Can you image paying even $3 for a movie rental or for a $15 purchase, to discover 10 minutes in you don’t like it?  Jaman lacks a critical part of the purchase process, visibility of the content itself.

There is a huge transaction risk to the viewer.  Yes some video is free to watch, but it seems mostly paid rental or purchase.  What is needed to drive consumption is far more flexible pricing and preview models.

For eMusic, they recently stated that all the community services and tools are great, but “we reinforce the music discovery experience with subscription pricing that encourages experimentation“.

Discovery is about Experimentation

There is a hint of Jaman trying to help with experimentation.  They offer 30 movies for 30 days.  This sounds great, but the movies are chosen by them, and you have to watch one a day.

What about models like?

– The first 500 viewers of each movie watch for free.  The next 5,000 pay $1.  The next 50,000 pay $5.

– Your first 3 rentals in each genre are free

– Watch the first 10 minutes for free.  For every movie

– Watch the movie, pay what you think it’s worth, a la Radiohead

– Advertising supported

What Next?

The trailer isn’t enough any more.

Unfortunately for Jaman they are sitting at the distribution end of an entrenched physical DVD distribution model.  There is little they can do to innovate around pricing on a large scale.  Fitting old media distribution models into new media consumption models is impossible.  Maybe they tried.

Where I see hope for independent film creators is with services like IndieGoGo.  Services that help creators build a fan base from the beginning rather than leaving it to advertising at the end.

There are some high profile creators like Joss Whedon, however I don’t see a lot of output from filmmakers going straight to the internet (maybe I’m looking in the wrong places?).  Many are still focussed on competitions, festivals and trying to hit out with a distribution deal before publishing online.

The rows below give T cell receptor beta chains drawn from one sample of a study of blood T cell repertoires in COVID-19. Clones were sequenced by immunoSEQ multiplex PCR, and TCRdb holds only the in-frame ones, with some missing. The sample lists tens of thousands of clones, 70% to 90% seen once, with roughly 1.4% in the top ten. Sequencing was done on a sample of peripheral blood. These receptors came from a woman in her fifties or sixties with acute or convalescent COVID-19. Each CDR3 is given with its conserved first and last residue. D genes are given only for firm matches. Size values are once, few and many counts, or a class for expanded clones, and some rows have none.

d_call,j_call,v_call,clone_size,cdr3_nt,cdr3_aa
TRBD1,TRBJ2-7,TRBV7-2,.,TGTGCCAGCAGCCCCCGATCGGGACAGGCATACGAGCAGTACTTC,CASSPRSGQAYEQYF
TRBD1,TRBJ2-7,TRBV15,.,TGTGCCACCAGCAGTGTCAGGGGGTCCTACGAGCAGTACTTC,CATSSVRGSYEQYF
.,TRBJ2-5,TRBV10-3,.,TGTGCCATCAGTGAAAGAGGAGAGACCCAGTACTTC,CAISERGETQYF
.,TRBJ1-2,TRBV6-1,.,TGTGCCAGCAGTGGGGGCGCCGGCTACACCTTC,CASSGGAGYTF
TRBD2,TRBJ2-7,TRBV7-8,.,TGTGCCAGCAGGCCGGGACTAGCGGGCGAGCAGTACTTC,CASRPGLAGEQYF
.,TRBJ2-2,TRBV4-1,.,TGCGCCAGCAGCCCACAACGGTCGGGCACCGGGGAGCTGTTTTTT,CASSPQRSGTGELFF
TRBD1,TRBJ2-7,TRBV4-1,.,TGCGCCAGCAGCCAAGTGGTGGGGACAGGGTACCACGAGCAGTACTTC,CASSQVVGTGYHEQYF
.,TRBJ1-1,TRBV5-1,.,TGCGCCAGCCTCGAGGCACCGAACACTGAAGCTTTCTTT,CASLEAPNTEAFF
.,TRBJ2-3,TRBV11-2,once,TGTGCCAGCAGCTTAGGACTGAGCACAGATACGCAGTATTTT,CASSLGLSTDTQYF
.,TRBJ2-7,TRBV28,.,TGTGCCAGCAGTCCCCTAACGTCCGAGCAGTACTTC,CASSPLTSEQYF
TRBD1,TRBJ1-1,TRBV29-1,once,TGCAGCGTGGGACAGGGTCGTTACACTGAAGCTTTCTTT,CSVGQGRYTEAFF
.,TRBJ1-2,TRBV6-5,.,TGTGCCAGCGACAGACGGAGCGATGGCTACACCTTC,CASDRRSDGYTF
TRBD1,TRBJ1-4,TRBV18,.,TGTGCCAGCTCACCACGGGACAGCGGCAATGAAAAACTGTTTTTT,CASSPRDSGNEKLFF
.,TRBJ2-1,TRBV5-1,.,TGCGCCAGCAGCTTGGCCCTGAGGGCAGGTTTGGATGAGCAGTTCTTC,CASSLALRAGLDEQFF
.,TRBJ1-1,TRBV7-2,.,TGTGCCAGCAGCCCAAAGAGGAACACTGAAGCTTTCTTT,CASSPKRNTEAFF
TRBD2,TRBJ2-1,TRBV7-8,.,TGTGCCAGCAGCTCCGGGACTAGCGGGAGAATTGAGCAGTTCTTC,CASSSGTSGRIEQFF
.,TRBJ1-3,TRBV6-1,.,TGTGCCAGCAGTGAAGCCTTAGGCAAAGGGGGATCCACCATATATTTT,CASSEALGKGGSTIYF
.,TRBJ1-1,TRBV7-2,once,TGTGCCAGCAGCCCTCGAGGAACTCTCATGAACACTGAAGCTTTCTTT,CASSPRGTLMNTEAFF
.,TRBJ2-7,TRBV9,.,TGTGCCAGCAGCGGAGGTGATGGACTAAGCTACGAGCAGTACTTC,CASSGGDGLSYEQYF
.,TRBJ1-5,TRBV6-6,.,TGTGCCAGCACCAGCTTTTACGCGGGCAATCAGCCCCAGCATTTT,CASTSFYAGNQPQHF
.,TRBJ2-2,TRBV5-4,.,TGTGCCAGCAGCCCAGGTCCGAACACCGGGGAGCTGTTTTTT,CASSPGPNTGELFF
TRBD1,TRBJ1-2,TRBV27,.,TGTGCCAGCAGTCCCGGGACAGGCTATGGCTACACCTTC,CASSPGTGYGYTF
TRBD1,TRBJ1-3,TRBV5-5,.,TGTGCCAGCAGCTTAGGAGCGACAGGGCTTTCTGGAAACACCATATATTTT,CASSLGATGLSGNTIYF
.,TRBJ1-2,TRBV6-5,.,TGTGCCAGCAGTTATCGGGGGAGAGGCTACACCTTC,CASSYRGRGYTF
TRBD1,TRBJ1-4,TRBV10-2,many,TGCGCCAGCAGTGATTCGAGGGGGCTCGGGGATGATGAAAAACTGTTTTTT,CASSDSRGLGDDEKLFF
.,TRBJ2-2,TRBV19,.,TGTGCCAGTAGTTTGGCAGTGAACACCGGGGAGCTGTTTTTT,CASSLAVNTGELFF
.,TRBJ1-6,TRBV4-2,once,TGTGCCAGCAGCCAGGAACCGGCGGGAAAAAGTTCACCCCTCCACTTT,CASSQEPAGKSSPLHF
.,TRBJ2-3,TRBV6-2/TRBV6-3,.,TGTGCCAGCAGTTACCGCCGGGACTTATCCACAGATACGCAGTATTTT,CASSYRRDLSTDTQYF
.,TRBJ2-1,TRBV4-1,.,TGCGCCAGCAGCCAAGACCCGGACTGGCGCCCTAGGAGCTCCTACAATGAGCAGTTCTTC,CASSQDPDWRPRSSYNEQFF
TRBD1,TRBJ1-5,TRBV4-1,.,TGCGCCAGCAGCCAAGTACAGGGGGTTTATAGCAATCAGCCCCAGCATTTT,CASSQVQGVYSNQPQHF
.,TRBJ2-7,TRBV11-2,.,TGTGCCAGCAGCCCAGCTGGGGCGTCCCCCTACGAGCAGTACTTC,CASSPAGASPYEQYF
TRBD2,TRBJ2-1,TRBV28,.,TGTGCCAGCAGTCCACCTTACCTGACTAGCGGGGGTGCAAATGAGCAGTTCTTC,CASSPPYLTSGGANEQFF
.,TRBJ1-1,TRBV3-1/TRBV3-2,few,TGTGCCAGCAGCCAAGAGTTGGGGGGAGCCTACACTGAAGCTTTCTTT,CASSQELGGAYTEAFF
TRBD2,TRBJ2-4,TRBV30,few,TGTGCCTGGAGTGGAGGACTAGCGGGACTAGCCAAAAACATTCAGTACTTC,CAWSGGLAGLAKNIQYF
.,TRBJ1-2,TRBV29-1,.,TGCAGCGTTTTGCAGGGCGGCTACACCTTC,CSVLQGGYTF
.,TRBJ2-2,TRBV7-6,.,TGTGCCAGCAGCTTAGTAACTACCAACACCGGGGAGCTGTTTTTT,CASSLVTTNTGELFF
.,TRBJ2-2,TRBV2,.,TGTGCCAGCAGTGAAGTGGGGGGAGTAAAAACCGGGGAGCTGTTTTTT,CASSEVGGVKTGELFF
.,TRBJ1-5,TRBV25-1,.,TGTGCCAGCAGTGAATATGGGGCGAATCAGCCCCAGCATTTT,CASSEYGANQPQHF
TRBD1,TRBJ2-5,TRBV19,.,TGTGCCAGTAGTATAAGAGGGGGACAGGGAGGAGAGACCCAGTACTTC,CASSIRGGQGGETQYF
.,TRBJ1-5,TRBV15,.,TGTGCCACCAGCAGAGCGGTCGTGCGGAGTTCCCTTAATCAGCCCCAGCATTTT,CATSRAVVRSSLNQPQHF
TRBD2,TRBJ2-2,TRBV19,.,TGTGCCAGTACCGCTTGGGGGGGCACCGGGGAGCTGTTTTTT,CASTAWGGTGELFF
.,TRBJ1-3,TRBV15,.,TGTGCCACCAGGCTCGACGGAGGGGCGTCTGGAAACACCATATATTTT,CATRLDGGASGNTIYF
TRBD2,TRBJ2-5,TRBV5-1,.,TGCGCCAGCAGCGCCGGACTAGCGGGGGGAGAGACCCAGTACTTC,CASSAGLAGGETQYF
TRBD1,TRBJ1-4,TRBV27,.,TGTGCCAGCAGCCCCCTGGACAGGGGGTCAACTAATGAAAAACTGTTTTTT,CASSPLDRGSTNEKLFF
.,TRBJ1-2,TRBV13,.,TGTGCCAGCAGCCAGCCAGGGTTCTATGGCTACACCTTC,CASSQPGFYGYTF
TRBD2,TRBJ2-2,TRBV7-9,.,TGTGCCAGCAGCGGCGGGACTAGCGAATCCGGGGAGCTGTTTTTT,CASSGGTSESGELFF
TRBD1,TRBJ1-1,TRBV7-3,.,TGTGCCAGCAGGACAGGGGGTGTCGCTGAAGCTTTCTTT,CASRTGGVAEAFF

The internet democratises distribution.  I’m excited to see new filmmakers buck the trend and start to experiment online, set their own distribution models, define their own pricing, free of the constraints that hold back every talented artist out there.

Note–

I am not close to Jaman and they could have tried all of these pricing models in their history.  I would love to see some data about uptake and usage of their service, I think they would have some valuable information to educate us all.

Update–

I just came across an excellent example of free distribution, Star Wreck, they distributed the movie for free online and focussed on making money later with merchandise and DVDs. A very different approach to pricing.

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Music…beyond purely economic value

Tuesday, 3 March 2009

There are a lot of cool music sites springing up, that move the discovery experience away from a typical local (itunes) or social (last.fm) experience.

http://www.thesixtyone.com/
http://blip.fm/
http://www.thenextbigsound.com/

These companies all have one thing in common.  They are using crowd sourcing in a game format to help drive people to discover new music, and more importantly, help artists find new listeners.

Essentially people submit their interests/preferences for a certain artist, and others are able to vote on that recommendation.  The role is that of a DJ or record producer.  It a bottom-up way of harnessing a network of people to filter through the massive amounts of music out there.

In the context of the music industry where p2p file sharing is rife, record labels are suing fans and aggregators alike, where production tools and distribution are virtually zero-cost, MC Hammer asks a pertinent question, “what is the value of music?”.

It’s these crowd sourcing services that provide the answer.

Music has traditionally been about creating or harnessing social and cultural memes, mostly delivered through an emotional message.

These new services serve to directly harness the social capital, cultural capital and emotional capital of a crowd of people as it applies to music that passes their ears.  Once the music is in the system, social/cultural/emotional constructs and attributes are created by people and used to help define the value of the music from an individual to an aggregated level.

These new services simply use these constructs to connect people to new music.  They replace the role of the record label and they do it more efficiently and more scalably than a record label can, who are constrained by a limited pool of physical talent in A&R, Marketing and Distribution.